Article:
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Another Power Deal in the Making

15 Oct, 2008 By: Infotrends Authors/Analysts imageSource

Another Power Deal in the Making

Once again, imageSource is reporting on yet another major industry
acquisition and “shake up” that affects the national dealer community. Late
August, IKON Office Solutions, the world’s largest independent channel for
document management systems and services, announced that it had signed a
definitive agreement with Ricoh Company, Ltd. In essence, Ricoh is acquiring
IKON for $1.617 billion.

intention is that the combination of IKON and Ricoh will leverage IKON's sales
and services capabilities with Ricoh's engineering and manufacturing expertise
to better meet the needs of customers, thus offering full end-to-end office
solutions and services. This major transaction is expected to close during the
fourth quarter of  2008, whereby IKON will become a subsidiary of Ricoh while
maintaining its headquarters in Malvern, PA.

The consolidation has analysts, researchers, consultants, dealers, among many
others in the office equipment channel, intrigued and concerned to say the
least, with most having lots to say on how this acquisition will effect the
industry.  InfoTrends, a leading worldwide market research and strategic
consulting firm for the digital imaging and document solutions industry, 
created an analysis on the transaction and its implications, with an excerpt
here in addition to keen insight from Strategy Development principal and
consultant, Tom Callinan, a former IKON executive who sees a lot of light at the
end of the tunnel for independent dealerships.

The InfoTrends Analysis

Ricoh Chairman and Chief Executive Officer Kirk Yoshida, said in part that
the move represented an opportunity for Ricoh to expand its market share, and
that the existing rules of engagement would be applied to limit channel conflict
and that Ricoh maintains its strong commitment to its dealer channel. He went on
to state that IKON would “refrain from soliciting any Ricoh, Lanier, Savin, or
Gestetner account of an authorized Ricoh, Lanier, or Savin dealer.”

IKON Chairman and Chief Executive Officer Matthew Espe, sent a letter to IKON
customers assuring them that the acquisition was in the best interests of IKON
and its customers, as well as noting that IKON fully expected that its suppliers
would continue to do business with IKON on the same terms and conditions that
they have in the past.

End of an Era

This acquisition marks the end of an era – IKON was the last of the
mega-dealers. IKON describes itself as the world’s largest independent
distributor of document management products and services. It integrates systems
from manufacturers including Canon, HP, Konica Minolta, Kyocera Mita, and Ricoh.
Most of these products are sold under the partners’ brand except for Konica
Minolta’s products and some Ricoh printers, which are offered under an IKON
brand. IKON is also a distribution partner for Kodak Digimaster production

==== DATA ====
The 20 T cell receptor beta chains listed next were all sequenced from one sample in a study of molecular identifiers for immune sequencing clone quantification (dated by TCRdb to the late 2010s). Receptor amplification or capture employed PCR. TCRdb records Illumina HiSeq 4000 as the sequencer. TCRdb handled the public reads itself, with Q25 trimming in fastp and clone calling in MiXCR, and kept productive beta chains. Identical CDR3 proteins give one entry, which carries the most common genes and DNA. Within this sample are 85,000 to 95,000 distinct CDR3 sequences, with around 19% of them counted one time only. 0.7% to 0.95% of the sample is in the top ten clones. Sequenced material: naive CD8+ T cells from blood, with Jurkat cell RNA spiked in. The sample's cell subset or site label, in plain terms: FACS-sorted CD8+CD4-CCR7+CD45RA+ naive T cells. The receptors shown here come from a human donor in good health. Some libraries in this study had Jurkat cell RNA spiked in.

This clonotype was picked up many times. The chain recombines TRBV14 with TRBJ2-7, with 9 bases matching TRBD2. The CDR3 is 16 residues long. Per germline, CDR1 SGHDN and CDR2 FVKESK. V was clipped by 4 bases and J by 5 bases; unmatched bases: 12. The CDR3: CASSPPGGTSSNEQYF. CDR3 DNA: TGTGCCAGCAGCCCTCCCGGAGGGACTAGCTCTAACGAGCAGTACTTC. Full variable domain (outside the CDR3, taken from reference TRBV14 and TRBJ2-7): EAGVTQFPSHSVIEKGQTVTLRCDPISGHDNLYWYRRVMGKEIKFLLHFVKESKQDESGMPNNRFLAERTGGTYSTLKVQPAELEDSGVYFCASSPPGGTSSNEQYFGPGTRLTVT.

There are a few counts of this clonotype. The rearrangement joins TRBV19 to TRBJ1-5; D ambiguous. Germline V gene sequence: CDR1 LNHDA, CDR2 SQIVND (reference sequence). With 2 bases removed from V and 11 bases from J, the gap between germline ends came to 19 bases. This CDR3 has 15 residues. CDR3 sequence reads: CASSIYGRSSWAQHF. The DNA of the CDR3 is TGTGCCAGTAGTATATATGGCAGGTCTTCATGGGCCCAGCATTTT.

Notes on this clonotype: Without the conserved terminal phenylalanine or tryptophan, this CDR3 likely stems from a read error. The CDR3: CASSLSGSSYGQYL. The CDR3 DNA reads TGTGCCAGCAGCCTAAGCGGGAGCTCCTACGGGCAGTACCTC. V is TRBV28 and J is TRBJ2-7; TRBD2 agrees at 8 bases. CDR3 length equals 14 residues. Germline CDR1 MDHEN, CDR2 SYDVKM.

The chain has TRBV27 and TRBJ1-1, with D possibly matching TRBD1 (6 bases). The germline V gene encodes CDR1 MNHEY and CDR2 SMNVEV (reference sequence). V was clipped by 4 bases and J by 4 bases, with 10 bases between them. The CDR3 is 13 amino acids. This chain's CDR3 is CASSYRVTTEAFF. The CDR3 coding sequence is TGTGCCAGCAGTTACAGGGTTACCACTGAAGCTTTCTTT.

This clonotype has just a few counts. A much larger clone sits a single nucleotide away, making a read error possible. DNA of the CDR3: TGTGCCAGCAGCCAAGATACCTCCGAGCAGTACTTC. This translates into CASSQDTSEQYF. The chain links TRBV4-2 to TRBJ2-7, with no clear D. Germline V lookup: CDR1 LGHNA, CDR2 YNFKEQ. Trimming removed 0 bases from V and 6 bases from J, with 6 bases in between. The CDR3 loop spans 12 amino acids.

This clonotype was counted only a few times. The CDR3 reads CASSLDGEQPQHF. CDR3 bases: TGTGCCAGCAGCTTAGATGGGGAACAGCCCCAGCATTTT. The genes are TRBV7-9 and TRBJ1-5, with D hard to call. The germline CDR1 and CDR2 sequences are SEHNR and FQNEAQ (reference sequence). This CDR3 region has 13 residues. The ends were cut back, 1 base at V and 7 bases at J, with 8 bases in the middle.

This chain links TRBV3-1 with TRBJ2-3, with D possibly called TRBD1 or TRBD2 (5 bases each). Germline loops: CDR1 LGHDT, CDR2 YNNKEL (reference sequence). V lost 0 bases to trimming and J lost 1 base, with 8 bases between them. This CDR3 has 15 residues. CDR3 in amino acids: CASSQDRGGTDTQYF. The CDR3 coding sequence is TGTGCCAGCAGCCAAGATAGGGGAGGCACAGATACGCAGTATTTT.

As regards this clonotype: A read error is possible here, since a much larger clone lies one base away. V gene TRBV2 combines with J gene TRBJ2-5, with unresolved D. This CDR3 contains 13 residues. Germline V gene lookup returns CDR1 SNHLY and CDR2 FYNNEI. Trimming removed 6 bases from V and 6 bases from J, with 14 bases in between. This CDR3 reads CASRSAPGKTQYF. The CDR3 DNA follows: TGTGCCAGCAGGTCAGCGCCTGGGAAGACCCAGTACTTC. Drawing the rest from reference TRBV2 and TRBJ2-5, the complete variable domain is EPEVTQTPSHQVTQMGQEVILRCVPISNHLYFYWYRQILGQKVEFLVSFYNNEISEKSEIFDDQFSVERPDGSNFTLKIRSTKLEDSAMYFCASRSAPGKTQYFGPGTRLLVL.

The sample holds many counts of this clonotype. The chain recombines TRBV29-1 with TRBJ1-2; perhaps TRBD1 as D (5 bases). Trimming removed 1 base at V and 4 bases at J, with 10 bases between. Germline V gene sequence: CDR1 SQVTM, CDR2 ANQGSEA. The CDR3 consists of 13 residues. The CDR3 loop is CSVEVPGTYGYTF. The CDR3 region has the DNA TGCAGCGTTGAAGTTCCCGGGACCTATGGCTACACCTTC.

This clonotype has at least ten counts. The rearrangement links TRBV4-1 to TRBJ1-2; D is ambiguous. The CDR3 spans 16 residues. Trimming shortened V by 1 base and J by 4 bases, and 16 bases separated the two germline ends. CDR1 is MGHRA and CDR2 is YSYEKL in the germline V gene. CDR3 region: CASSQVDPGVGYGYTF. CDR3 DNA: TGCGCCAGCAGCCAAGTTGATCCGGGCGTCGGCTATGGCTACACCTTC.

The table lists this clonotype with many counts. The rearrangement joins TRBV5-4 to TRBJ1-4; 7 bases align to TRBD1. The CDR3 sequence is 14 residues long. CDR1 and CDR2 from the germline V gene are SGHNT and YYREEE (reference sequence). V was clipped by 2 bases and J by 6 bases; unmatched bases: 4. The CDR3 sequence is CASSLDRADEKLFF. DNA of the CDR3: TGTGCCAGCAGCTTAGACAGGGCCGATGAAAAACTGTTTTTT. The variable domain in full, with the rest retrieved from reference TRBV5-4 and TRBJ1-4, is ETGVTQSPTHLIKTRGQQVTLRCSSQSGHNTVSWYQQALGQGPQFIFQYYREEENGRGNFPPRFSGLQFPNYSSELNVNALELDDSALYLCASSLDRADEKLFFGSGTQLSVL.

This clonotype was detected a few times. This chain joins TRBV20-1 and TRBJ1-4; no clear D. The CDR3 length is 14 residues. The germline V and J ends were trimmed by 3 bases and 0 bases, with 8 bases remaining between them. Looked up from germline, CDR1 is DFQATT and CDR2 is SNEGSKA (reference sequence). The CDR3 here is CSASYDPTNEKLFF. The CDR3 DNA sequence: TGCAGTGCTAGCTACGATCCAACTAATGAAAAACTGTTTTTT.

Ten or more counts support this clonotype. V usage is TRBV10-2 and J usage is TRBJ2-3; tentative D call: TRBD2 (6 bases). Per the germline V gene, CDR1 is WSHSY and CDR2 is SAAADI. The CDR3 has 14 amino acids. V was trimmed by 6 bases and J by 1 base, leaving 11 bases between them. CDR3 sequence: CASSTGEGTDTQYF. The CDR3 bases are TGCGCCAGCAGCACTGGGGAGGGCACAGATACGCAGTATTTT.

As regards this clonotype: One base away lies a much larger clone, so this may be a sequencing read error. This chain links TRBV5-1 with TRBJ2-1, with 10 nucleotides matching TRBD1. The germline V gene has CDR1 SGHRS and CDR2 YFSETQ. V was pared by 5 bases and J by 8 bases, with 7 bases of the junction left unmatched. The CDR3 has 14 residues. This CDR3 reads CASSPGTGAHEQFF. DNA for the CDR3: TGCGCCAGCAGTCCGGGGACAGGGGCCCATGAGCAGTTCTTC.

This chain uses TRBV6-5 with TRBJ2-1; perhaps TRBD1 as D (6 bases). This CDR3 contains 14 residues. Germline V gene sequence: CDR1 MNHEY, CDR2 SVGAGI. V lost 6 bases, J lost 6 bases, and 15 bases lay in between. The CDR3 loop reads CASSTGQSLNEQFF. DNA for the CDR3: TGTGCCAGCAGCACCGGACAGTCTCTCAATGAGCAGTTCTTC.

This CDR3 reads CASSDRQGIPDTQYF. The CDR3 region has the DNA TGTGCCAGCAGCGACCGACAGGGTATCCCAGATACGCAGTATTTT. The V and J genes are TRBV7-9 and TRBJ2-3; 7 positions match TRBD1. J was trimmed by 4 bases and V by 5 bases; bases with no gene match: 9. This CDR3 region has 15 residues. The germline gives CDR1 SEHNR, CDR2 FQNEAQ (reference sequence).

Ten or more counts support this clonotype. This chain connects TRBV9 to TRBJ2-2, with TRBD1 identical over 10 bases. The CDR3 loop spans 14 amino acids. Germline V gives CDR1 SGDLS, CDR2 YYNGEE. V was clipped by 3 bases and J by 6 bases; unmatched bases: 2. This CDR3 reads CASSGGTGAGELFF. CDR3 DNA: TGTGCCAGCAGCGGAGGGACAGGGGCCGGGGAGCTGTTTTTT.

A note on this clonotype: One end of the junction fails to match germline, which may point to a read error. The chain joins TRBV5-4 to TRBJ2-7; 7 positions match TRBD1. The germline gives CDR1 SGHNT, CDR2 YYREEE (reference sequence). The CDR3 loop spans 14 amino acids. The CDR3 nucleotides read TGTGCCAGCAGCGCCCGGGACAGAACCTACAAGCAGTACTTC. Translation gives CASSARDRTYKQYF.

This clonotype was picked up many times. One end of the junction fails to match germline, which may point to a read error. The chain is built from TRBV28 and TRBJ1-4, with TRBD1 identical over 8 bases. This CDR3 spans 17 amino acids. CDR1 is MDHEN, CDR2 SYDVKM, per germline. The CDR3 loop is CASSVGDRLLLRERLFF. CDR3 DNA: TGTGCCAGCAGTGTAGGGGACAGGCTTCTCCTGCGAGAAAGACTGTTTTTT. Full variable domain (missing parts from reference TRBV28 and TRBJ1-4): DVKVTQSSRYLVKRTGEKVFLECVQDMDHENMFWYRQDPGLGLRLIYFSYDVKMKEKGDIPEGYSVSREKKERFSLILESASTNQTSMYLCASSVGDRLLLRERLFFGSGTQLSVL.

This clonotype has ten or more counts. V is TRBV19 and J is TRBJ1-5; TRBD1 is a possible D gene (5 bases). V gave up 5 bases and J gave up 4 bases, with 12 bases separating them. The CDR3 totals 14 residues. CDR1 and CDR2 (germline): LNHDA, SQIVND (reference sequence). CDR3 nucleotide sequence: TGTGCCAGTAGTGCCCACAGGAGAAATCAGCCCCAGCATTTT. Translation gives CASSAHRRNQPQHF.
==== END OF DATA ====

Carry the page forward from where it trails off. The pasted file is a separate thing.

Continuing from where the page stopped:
printers through Canon. It supports the Canon imageRUNNER Pro products with
finishing options from Lasermax Roll Systems and Standard Hunkeler. IKON also
has a growing business selling wide format Canon and Ricoh products.

About IKON

IKON’s services go well beyond its wide range of hardware products. The
company offers document software from a range of vendors. Its services
organization, IKON Enterprise Services, offers document management services,
including professional services and on-site or off-site facilities management
(FM) services, legal document services, customized workflow solutions, and
support.  IKON’s total of about 24,000 employees in 400 locations in North
America and Western Europe includes a service force of 15,000 employees with
6,000 customer service technicians and support resource employees. IKON prides
itself on having a broad product and service portfolio covering technology,
outsourcing, document strategies, and equipment lease financing services (with
its partner GE Capital).


Ricoh’s acquisition of IKON is the most recent in a series of acquisitions
that have broadened the company’s footprint in office and production
environments. With over $17 billion in annual sales, 81,900 employees, and
offices in over 150 countries, Ricoh already had considerable market impact. The
addition of IKON builds on its continuing expansion efforts. In 2001, Ricoh’s
purchase of Lanier expanded the company’s direct sales and service capability
and provided expertise in verticals like healthcare and real estate. Ricoh
acquired Hitachi Printing Systems in 2004 and followed it up with the 2007
purchase of InfoPrint Solutions (currently a joint venture with IBM). Also in
2007, a few months before it previewed the RICOH Pro C900, Ricoh launched a new
unit, the Production Printing Business Group (PPBG), to expand its efforts
further into production environments. PPBG now operates as a strategic business
unit within Ricoh and has multi-channel responsibility for Ricoh America,
including dealers, IKON, RBS (Ricoh Business Solutions) direct, PPBG direct,
OEMs, and VARs.

Financial Aspects of the Acquisition

In 2007, IKON reported revenues of $4.16 billion with an operating income of
$202 million. It is interesting to see how this compares to other recent
acquisitions in the document space. The proposed acquisition price of $1.617
billion produces relatively low revenue and operating income multiples (i.e.,
the acquisition price divided by the revenue or operating income) when compared
to the multiples for the Xerox/Global Imaging and Océ/Imagistics deals. The
multiples for the Konica Minolta/Danka acquisition are also low, which was
likely due in part to Danka’s declining revenue, negative profit, and its
divesture of its European business (which was acquired by Ricoh NRG).

We realize that there are numerous strategic, financial, and market